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Using GIS to interpret automated speed enforcement guidelines and guide deployment decisions in mobile photo enforcement programs

Listed author(s):
  • Li, Yang
  • Kim, Amy Miyoung
  • El-Basyouny, Karim
  • Li, Ran
Registered author(s):

    Automated speed enforcement (ASE) guidelines are designed to guide enforcement agencies in operating ASE programs that are effective in improving traffic safety. Given that appropriate deployment decisions are essential to a program’s effectiveness, a number of deployment priorities are generally included in most ASE guidelines. However, when implementing the guidelines, most descriptions of deployment goals are so qualitative that they might have multiple quantitative interpretations, and thus affecting the identification of specific deployment considerations. In addition, limited research has been done to improve the process by which guidelines are implemented. Therefore, this paper proposes quantitative measures for an ASE program, in order to facilitate interpretation of the main ASE principles and improve deployment decisions. To illustrate the various types of high-priority deployment considerations, a case study in the city of Edmonton in the province of Alberta, Canada is presented. It explores the deployment outcomes of the mobile photo enforcement (MPE) program in Edmonton, in relation to six priorities identified in the provincial enforcement guidelines. Two performance measures, spatial coverage and enforcement intensity, are assessed for priority sites and non-priority sites. Moreover, the distance halo effects of MPE are considered in the review of spatial coverage. All findings are visualized using Geographic Information Systems, such that high priority sites and coverage of these sites in the historical deployment can be visually assessed. A better understanding of the governing ASE guidelines and how to implement them can help enforcement agencies to improve decision-making and resource allocation, thereby increasing program effectiveness and efficiency.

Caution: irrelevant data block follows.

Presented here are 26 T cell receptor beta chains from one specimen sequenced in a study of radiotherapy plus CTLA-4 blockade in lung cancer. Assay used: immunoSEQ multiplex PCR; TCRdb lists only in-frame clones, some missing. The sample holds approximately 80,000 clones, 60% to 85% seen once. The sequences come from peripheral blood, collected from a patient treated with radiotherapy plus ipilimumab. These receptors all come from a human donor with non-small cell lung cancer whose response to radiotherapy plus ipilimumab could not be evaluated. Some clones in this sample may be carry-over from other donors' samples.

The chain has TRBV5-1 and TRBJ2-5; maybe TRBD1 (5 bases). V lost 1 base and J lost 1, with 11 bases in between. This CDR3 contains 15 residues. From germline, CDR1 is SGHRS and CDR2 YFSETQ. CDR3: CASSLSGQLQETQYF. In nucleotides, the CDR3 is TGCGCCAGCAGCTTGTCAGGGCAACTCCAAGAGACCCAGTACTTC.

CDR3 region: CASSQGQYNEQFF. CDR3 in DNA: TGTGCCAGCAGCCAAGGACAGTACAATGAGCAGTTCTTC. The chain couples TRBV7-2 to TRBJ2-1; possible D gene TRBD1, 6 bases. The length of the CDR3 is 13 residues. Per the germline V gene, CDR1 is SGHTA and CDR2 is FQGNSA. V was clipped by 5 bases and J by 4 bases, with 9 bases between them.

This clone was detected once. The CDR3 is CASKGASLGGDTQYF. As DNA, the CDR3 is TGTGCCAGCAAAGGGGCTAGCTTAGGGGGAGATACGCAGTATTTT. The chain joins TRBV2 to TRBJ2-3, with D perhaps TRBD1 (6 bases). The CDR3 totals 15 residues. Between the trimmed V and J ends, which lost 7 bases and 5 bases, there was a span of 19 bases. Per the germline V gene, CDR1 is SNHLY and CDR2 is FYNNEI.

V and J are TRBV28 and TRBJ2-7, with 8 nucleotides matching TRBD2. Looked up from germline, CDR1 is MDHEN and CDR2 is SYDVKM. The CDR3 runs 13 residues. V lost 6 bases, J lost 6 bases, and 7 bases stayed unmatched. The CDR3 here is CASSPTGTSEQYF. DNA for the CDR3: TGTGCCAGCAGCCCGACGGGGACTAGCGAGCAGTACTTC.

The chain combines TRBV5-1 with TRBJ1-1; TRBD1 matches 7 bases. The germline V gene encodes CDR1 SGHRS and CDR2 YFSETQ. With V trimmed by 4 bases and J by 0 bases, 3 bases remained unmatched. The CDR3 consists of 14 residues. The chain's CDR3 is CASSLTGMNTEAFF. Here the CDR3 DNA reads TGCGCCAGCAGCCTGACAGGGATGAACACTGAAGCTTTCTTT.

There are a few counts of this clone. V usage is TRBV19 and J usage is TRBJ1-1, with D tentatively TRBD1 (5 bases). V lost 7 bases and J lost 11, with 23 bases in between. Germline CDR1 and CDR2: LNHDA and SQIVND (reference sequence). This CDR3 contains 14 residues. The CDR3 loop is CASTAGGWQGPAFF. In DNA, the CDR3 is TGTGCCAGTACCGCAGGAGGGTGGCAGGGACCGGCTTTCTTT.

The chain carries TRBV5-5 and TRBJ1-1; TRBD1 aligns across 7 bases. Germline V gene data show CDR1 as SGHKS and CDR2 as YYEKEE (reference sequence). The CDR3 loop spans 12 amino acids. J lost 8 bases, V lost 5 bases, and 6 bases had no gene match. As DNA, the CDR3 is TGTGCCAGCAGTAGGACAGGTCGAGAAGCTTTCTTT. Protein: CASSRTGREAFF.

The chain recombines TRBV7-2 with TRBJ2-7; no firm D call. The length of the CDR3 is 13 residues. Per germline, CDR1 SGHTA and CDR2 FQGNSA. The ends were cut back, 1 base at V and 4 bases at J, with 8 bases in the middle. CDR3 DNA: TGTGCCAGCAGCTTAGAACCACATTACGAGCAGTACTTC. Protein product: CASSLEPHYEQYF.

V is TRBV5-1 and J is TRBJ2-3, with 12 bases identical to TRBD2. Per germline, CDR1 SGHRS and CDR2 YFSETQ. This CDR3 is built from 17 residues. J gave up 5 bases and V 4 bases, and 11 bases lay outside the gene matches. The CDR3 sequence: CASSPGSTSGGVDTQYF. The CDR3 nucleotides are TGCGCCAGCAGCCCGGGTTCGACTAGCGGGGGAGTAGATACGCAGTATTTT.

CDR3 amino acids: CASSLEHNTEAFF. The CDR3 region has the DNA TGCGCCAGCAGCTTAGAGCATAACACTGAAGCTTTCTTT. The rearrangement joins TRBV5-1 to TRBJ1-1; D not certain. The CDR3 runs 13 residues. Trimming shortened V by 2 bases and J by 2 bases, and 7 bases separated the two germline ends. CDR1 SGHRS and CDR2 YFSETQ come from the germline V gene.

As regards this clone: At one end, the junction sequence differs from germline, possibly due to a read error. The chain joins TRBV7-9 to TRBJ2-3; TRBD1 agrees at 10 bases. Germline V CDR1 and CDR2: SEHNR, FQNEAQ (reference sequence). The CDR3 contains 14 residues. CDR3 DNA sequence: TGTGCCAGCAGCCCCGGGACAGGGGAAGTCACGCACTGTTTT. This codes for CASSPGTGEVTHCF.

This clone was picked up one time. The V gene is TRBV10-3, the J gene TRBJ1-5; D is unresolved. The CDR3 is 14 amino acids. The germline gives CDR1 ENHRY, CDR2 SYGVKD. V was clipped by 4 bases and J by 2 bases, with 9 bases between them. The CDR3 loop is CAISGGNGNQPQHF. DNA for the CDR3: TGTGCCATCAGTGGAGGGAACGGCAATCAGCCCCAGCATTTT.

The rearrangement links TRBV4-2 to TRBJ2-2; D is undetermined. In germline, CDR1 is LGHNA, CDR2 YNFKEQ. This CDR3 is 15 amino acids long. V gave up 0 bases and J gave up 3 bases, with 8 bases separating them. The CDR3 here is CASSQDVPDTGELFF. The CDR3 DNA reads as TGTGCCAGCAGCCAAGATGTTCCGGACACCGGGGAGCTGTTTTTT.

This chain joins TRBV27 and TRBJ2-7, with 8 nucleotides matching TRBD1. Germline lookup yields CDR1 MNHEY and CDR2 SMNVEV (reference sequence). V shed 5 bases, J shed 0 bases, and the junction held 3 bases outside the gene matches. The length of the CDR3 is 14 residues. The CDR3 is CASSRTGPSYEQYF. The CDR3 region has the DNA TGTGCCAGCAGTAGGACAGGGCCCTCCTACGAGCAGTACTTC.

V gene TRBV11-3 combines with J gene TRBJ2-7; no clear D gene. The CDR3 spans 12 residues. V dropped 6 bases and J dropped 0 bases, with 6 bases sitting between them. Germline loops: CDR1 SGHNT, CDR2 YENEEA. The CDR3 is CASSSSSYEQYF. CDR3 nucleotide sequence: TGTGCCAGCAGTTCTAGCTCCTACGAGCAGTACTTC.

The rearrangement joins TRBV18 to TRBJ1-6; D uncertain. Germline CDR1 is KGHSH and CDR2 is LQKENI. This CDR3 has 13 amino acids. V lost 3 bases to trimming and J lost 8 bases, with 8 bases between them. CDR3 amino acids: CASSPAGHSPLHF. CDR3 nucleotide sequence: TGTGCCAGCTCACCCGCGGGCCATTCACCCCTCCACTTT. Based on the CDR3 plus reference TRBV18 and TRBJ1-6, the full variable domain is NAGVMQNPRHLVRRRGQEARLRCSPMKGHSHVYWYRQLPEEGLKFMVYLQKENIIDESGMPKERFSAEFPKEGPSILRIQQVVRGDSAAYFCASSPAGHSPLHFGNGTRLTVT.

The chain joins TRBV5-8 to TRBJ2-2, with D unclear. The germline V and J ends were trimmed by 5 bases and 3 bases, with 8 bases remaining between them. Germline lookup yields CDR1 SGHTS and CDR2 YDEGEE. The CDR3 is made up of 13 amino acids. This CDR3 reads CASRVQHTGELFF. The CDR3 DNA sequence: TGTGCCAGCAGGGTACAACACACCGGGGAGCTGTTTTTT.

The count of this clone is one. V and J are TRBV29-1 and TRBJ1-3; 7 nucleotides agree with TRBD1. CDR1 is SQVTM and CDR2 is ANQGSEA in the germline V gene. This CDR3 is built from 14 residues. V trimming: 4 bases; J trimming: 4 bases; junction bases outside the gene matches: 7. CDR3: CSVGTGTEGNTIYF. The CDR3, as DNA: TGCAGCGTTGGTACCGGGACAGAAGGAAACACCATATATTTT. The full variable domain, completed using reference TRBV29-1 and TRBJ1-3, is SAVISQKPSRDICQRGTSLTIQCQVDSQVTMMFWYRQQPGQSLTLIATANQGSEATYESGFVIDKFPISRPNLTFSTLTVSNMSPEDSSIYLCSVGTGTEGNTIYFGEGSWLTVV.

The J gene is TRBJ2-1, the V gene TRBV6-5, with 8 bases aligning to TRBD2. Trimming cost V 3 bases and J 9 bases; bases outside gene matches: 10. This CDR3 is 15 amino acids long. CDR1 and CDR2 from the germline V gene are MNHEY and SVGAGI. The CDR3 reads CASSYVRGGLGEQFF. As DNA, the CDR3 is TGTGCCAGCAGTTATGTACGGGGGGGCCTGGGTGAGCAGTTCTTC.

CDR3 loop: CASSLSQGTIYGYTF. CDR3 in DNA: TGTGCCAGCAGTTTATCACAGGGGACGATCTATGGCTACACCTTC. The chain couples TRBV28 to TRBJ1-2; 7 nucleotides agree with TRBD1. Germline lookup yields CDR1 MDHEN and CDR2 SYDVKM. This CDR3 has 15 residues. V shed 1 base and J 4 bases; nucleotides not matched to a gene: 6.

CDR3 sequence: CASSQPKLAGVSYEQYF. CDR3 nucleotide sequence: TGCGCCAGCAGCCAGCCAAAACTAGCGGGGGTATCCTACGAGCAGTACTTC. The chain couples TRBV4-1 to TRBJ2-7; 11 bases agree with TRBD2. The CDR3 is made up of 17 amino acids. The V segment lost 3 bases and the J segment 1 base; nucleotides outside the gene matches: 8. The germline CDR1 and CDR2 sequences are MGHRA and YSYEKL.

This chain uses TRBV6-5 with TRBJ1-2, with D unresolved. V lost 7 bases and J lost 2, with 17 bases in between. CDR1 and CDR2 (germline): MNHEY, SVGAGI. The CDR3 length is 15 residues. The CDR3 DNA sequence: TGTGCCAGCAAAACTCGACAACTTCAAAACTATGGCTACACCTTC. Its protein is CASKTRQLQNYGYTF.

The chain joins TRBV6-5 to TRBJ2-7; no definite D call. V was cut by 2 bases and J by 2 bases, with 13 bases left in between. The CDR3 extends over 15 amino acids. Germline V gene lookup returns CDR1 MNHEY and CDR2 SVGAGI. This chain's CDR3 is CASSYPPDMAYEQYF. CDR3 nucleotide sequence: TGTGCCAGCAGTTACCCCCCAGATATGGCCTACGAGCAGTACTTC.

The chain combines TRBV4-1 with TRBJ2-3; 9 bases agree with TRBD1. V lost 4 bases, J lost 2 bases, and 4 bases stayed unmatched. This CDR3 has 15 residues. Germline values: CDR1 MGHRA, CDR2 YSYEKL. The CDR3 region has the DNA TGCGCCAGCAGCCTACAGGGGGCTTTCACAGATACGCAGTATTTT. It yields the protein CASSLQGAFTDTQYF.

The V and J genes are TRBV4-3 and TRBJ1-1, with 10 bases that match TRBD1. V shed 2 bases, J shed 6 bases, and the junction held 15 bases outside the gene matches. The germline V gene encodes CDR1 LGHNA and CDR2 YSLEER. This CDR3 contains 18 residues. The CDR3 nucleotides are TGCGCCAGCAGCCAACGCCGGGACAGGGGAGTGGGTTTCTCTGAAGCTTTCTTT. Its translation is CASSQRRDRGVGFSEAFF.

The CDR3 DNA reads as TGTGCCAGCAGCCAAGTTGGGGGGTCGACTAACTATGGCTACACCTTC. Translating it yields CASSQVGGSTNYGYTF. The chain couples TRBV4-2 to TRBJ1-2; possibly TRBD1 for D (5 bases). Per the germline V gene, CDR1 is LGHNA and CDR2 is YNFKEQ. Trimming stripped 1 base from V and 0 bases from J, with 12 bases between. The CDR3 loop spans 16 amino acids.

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    Article provided by Elsevier in its journal Transportation Research Part A: Policy and Practice.

    Volume (Year): 86 (2016)
    Issue (Month): C ()
    Pages: 141-158

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    Handle: RePEc:eee:transa:v:86:y:2016:i:c:p:141-158
    DOI: 10.1016/j.tra.2016.02.008
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